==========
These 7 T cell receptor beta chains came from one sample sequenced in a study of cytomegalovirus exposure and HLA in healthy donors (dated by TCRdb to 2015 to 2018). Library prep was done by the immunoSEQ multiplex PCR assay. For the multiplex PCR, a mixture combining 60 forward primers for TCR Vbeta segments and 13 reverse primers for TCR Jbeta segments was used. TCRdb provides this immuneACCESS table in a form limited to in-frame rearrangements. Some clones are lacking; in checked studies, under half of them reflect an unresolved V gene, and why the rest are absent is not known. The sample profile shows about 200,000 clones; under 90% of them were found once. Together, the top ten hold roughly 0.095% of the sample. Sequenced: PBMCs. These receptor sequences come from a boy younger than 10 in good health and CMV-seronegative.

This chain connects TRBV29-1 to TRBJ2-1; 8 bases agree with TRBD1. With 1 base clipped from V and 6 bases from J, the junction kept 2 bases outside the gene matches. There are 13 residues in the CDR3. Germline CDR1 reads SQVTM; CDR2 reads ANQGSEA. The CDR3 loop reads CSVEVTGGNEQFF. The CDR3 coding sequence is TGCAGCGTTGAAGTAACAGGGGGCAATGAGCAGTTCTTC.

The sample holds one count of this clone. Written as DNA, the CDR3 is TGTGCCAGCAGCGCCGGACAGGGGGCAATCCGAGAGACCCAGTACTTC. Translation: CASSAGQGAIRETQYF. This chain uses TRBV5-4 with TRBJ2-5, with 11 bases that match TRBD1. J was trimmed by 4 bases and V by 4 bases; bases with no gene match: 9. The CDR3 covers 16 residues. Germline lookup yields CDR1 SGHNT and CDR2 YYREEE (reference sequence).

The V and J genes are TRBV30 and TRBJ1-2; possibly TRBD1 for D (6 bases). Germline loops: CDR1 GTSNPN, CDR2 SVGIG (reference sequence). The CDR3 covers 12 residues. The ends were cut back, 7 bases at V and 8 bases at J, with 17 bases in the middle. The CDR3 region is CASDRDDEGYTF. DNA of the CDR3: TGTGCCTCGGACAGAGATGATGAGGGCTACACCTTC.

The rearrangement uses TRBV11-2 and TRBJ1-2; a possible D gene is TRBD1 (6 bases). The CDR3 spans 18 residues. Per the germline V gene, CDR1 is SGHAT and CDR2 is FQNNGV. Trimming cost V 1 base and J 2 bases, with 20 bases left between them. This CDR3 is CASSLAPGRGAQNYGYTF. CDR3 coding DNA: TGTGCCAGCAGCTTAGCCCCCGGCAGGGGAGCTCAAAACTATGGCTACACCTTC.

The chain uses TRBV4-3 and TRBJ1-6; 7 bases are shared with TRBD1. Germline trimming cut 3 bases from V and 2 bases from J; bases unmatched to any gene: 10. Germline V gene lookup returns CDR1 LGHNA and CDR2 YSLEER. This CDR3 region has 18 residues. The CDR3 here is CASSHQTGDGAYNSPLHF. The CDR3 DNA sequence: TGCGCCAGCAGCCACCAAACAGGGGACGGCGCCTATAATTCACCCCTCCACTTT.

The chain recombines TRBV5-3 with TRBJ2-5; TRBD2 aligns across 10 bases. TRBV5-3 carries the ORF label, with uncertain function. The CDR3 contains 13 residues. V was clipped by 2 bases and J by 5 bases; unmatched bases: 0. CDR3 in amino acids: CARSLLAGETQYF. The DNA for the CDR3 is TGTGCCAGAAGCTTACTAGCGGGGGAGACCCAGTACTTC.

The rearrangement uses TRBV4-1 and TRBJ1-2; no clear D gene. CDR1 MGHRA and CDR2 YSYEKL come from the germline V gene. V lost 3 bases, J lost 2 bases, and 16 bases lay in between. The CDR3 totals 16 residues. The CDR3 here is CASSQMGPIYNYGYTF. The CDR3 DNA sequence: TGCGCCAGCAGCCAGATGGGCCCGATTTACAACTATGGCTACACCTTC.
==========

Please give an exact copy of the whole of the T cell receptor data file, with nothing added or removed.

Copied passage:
These 7 T cell receptor beta chains came from one sample sequenced in a study of cytomegalovirus exposure and HLA in healthy donors (dated by TCRdb to 2015 to 2018). Library prep was done by the immunoSEQ multiplex PCR assay. For the multiplex PCR, a mixture combining 60 forward primers for TCR Vbeta segments and 13 reverse primers for TCR Jbeta segments was used. TCRdb provides this immuneACCESS table in a form limited to in-frame rearrangements. Some clones are lacking; in checked studies, under half of them reflect an unresolved V gene, and why the rest are absent is not known. The sample profile shows about 200,000 clones; under 90% of them were found once. Together, the top ten hold roughly 0.095% of the sample. Sequenced: PBMCs. These receptor sequences come from a boy younger than 10 in good health and CMV-seronegative.

This chain connects TRBV29-1 to TRBJ2-1; 8 bases agree with TRBD1. With 1 base clipped from V and 6 bases from J, the junction kept 2 bases outside the gene matches. There are 13 residues in the CDR3. Germline CDR1 reads SQVTM; CDR2 reads ANQGSEA. The CDR3 loop reads CSVEVTGGNEQFF. The CDR3 coding sequence is TGCAGCGTTGAAGTAACAGGGGGCAATGAGCAGTTCTTC.

The sample holds one count of this clone. Written as DNA, the CDR3 is TGTGCCAGCAGCGCCGGACAGGGGGCAATCCGAGAGACCCAGTACTTC. Translation: CASSAGQGAIRETQYF. This chain uses TRBV5-4 with TRBJ2-5, with 11 bases that match TRBD1. J was trimmed by 4 bases and V by 4 bases; bases with no gene match: 9. The CDR3 covers 16 residues. Germline lookup yields CDR1 SGHNT and CDR2 YYREEE (reference sequence).

The V and J genes are TRBV30 and TRBJ1-2; possibly TRBD1 for D (6 bases). Germline loops: CDR1 GTSNPN, CDR2 SVGIG (reference sequence). The CDR3 covers 12 residues. The ends were cut back, 7 bases at V and 8 bases at J, with 17 bases in the middle. The CDR3 region is CASDRDDEGYTF. DNA of the CDR3: TGTGCCTCGGACAGAGATGATGAGGGCTACACCTTC.

The rearrangement uses TRBV11-2 and TRBJ1-2; a possible D gene is TRBD1 (6 bases). The CDR3 spans 18 residues. Per the germline V gene, CDR1 is SGHAT and CDR2 is FQNNGV. Trimming cost V 1 base and J 2 bases, with 20 bases left between them. This CDR3 is CASSLAPGRGAQNYGYTF. CDR3 coding DNA: TGTGCCAGCAGCTTAGCCCCCGGCAGGGGAGCTCAAAACTATGGCTACACCTTC.

The chain uses TRBV4-3 and TRBJ1-6; 7 bases are shared with TRBD1. Germline trimming cut 3 bases from V and 2 bases from J; bases unmatched to any gene: 10. Germline V gene lookup returns CDR1 LGHNA and CDR2 YSLEER. This CDR3 region has 18 residues. The CDR3 here is CASSHQTGDGAYNSPLHF. The CDR3 DNA sequence: TGCGCCAGCAGCCACCAAACAGGGGACGGCGCCTATAATTCACCCCTCCACTTT.

The chain recombines TRBV5-3 with TRBJ2-5; TRBD2 aligns across 10 bases. TRBV5-3 carries the ORF label, with uncertain function. The CDR3 contains 13 residues. V was clipped by 2 bases and J by 5 bases; unmatched bases: 0. CDR3 in amino acids: CARSLLAGETQYF. The DNA for the CDR3 is TGTGCCAGAAGCTTACTAGCGGGGGAGACCCAGTACTTC.

The rearrangement uses TRBV4-1 and TRBJ1-2; no clear D gene. CDR1 MGHRA and CDR2 YSYEKL come from the germline V gene. V lost 3 bases, J lost 2 bases, and 16 bases lay in between. The CDR3 totals 16 residues. The CDR3 here is CASSQMGPIYNYGYTF. The CDR3 DNA sequence: TGCGCCAGCAGCCAGATGGGCCCGATTTACAACTATGGCTACACCTTC.